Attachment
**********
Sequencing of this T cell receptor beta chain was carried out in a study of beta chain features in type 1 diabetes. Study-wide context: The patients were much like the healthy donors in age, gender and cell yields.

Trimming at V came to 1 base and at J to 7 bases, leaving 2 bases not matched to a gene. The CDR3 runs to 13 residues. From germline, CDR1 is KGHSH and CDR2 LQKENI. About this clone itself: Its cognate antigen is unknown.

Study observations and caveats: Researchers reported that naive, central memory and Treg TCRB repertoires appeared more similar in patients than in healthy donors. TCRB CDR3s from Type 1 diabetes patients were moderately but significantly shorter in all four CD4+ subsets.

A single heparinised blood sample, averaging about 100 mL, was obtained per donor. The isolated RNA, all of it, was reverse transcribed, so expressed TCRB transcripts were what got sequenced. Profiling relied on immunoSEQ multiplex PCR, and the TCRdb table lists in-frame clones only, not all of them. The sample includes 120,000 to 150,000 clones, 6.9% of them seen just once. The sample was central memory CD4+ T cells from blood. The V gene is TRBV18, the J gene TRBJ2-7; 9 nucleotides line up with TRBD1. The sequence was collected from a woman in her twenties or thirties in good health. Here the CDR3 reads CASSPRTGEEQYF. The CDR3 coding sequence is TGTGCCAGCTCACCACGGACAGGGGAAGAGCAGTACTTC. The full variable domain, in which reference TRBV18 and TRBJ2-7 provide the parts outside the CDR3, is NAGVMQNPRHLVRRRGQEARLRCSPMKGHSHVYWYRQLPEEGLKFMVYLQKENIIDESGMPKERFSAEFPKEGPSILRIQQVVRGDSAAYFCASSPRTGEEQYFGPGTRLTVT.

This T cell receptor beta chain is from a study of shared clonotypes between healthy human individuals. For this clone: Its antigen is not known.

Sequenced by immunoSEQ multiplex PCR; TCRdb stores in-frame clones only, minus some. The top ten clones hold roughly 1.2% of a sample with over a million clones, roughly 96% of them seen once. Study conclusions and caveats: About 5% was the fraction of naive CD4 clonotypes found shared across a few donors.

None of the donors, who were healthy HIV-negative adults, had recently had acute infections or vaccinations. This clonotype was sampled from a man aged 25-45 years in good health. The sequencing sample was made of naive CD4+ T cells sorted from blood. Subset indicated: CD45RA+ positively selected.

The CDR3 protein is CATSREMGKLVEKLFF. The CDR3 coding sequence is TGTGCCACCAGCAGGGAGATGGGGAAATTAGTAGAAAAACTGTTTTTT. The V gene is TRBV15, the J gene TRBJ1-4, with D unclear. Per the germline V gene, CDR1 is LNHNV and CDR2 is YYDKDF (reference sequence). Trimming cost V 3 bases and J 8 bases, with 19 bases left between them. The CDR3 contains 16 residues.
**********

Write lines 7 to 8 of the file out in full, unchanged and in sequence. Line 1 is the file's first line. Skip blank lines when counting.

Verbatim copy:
None of the donors, who were healthy HIV-negative adults, had recently had acute infections or vaccinations. This clonotype was sampled from a man aged 25-45 years in good health. The sequencing sample was made of naive CD4+ T cells sorted from blood. Subset indicated: CD45RA+ positively selected.

The CDR3 protein is CATSREMGKLVEKLFF. The CDR3 coding sequence is TGTGCCACCAGCAGGGAGATGGGGAAATTAGTAGAAAAACTGTTTTTT. The V gene is TRBV15, the J gene TRBJ1-4, with D unclear. Per the germline V gene, CDR1 is LNHNV and CDR2 is YYDKDF (reference sequence). Trimming cost V 3 bases and J 8 bases, with 19 bases left between them. The CDR3 contains 16 residues.